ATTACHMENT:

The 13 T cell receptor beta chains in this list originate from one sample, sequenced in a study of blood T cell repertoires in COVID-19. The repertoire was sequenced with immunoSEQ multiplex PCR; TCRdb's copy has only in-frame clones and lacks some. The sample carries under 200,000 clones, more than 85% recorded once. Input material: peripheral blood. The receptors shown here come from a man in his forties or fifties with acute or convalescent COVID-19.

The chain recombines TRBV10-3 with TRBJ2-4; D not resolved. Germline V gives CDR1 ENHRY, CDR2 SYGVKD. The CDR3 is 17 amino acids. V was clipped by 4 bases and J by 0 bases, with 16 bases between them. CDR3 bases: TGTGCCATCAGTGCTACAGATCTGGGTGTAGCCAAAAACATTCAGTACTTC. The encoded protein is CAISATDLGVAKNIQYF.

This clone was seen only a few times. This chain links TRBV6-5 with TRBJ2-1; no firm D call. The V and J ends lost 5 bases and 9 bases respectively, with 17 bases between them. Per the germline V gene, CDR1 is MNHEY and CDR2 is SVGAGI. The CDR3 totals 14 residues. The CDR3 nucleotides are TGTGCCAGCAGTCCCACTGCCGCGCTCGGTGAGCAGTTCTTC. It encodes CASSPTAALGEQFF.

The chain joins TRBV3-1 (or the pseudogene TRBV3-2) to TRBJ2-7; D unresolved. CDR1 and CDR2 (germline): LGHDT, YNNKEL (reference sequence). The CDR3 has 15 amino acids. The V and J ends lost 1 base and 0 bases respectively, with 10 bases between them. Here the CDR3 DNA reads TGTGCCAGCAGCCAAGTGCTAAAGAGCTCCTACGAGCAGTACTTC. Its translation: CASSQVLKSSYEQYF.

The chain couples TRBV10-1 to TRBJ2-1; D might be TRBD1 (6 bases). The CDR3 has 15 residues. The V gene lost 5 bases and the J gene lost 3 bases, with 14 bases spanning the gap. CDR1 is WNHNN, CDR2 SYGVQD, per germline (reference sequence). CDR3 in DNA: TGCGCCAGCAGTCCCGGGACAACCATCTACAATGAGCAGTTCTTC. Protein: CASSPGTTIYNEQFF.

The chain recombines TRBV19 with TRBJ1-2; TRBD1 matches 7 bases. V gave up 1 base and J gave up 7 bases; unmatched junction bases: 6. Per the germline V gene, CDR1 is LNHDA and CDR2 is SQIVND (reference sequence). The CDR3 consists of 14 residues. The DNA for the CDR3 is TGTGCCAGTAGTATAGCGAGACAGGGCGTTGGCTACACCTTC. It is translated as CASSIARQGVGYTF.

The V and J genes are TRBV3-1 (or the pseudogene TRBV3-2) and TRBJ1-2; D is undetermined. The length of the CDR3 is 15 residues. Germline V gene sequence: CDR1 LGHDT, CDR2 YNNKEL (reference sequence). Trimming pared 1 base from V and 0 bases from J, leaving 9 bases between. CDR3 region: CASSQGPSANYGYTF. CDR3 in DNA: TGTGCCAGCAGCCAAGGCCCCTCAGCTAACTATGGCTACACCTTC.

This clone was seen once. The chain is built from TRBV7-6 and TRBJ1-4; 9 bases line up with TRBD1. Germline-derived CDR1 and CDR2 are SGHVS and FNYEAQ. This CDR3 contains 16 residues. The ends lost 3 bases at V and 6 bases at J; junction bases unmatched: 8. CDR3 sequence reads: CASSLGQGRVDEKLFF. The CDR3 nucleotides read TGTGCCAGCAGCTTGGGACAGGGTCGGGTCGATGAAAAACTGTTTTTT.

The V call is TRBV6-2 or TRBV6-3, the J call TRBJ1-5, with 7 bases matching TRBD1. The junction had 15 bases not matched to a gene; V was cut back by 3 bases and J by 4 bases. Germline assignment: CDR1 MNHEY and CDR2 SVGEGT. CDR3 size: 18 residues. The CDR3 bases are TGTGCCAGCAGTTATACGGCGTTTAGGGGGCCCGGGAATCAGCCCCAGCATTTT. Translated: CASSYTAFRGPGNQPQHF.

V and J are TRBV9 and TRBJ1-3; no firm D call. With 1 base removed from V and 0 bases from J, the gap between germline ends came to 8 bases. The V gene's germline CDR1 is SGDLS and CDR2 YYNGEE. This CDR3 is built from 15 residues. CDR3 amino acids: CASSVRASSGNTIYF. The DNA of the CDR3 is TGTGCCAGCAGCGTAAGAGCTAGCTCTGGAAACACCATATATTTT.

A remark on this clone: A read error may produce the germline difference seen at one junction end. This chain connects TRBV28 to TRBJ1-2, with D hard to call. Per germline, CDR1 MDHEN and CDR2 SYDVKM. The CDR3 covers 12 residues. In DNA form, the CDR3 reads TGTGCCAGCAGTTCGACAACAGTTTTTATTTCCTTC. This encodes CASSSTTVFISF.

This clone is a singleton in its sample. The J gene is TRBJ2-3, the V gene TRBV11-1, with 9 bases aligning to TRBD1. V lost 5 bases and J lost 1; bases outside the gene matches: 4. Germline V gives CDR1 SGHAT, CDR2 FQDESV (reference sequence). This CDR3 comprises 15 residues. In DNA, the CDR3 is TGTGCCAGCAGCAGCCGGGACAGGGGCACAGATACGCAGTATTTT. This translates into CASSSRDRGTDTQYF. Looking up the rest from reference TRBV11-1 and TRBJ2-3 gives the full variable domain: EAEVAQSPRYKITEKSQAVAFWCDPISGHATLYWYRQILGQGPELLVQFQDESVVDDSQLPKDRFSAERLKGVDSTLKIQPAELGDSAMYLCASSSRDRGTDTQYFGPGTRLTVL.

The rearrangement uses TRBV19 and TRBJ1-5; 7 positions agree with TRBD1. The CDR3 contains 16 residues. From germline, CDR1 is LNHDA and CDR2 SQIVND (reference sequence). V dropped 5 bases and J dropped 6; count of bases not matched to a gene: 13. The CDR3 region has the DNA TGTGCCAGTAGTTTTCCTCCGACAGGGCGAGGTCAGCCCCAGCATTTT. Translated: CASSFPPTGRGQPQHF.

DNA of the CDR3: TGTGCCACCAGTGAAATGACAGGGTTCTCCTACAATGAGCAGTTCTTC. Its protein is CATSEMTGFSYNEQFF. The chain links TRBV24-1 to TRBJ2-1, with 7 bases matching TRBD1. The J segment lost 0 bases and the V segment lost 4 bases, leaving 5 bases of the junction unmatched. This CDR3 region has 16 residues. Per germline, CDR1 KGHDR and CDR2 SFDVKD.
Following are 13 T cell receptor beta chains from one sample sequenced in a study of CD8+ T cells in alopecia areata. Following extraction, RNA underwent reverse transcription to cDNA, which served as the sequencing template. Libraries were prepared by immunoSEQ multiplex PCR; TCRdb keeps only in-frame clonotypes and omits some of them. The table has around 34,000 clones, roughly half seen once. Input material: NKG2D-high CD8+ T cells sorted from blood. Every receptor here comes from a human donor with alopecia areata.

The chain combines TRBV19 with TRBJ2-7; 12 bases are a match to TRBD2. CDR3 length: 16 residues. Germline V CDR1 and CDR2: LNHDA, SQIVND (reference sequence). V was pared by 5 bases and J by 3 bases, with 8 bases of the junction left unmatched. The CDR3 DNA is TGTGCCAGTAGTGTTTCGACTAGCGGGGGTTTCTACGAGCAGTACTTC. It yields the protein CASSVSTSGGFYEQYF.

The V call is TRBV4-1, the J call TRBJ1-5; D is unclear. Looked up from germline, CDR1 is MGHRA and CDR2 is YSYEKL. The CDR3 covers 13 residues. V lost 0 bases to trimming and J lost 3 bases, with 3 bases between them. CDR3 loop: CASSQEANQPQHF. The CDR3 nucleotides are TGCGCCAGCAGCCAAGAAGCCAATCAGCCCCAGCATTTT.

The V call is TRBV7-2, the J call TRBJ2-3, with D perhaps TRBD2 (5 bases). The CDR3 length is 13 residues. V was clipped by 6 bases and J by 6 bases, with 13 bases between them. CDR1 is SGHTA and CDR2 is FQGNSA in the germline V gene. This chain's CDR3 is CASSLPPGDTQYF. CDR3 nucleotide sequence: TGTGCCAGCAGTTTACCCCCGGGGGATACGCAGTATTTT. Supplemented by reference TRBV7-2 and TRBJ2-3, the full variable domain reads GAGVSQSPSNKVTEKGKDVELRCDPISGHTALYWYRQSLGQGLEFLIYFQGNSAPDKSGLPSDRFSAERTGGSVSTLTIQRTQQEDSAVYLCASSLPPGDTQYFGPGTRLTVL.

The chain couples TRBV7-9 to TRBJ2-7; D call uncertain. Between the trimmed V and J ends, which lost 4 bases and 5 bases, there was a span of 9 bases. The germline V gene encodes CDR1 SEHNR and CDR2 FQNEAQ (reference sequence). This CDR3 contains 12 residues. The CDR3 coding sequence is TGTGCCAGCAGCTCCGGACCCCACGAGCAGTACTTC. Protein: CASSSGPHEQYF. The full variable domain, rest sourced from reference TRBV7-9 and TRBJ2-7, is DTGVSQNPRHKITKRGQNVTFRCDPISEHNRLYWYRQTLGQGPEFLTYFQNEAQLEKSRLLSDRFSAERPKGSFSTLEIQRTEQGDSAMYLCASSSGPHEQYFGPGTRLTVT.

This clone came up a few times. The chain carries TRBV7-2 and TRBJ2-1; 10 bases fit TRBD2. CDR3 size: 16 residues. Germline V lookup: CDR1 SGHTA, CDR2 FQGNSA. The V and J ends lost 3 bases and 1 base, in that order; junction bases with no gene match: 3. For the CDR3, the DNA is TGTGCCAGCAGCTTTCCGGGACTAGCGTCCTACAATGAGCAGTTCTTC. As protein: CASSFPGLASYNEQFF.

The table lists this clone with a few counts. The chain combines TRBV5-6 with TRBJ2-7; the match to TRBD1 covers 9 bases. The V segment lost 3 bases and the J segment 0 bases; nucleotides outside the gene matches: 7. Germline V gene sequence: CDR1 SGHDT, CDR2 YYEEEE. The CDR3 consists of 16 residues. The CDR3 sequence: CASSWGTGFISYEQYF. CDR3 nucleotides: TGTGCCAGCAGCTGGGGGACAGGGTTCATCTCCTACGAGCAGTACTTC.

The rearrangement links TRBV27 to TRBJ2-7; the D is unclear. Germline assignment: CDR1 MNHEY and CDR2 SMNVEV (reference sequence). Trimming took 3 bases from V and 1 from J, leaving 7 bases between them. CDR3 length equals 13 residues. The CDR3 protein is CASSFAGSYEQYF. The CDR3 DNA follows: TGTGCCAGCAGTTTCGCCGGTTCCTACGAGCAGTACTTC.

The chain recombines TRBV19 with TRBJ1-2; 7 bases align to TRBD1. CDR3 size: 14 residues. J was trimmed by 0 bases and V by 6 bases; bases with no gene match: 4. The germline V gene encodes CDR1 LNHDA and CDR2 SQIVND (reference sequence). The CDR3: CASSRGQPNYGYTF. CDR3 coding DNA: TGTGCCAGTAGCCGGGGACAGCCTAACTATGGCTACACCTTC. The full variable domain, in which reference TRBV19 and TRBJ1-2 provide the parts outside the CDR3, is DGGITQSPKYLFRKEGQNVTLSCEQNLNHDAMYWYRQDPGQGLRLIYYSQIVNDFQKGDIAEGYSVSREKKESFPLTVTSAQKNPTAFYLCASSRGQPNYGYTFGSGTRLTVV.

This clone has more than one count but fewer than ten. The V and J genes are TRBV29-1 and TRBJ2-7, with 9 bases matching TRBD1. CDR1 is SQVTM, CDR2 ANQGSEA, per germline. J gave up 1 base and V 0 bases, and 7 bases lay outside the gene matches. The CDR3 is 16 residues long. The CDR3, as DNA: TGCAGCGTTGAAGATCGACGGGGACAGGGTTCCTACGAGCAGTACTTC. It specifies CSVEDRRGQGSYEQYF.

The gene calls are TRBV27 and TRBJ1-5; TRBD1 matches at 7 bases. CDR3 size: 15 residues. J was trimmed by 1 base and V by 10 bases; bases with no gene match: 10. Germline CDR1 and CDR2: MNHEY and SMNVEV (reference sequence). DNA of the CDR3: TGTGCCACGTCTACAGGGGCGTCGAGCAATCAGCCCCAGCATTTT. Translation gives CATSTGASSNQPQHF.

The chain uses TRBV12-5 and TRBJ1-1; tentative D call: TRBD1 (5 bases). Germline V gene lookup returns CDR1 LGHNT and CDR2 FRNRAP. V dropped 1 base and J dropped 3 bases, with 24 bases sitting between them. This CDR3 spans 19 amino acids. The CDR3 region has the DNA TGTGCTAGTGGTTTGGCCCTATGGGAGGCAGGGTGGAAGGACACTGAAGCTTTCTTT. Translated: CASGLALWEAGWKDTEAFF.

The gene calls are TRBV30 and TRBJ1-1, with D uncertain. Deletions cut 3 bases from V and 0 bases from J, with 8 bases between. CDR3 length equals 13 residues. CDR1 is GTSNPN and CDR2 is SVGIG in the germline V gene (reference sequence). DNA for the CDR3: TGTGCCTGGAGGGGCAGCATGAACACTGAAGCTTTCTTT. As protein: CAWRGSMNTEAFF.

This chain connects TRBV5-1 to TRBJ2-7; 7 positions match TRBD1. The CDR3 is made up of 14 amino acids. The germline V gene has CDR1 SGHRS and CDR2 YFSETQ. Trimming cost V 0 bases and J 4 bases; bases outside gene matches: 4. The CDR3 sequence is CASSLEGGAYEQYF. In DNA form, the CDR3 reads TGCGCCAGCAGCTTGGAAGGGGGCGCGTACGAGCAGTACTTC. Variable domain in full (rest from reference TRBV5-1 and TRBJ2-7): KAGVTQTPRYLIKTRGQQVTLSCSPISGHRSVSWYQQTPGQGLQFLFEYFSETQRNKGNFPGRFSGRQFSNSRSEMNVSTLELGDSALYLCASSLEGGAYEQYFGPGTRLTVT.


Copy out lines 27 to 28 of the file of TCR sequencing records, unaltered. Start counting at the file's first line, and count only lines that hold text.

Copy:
The gene calls are TRBV30 and TRBJ1-1, with D uncertain. Deletions cut 3 bases from V and 0 bases from J, with 8 bases between. CDR3 length equals 13 residues. CDR1 is GTSNPN and CDR2 is SVGIG in the germline V gene (reference sequence). DNA for the CDR3: TGTGCCTGGAGGGGCAGCATGAACACTGAAGCTTTCTTT. As protein: CAWRGSMNTEAFF.

This chain connects TRBV5-1 to TRBJ2-7; 7 positions match TRBD1. The CDR3 is made up of 14 amino acids. The germline V gene has CDR1 SGHRS and CDR2 YFSETQ. Trimming cost V 0 bases and J 4 bases; bases outside gene matches: 4. The CDR3 sequence is CASSLEGGAYEQYF. In DNA form, the CDR3 reads TGCGCCAGCAGCTTGGAAGGGGGCGCGTACGAGCAGTACTTC. Variable domain in full (rest from reference TRBV5-1 and TRBJ2-7): KAGVTQTPRYLIKTRGQQVTLSCSPISGHRSVSWYQQTPGQGLQFLFEYFSETQRNKGNFPGRFSGRQFSNSRSEMNVSTLELGDSALYLCASSLEGGAYEQYFGPGTRLTVT.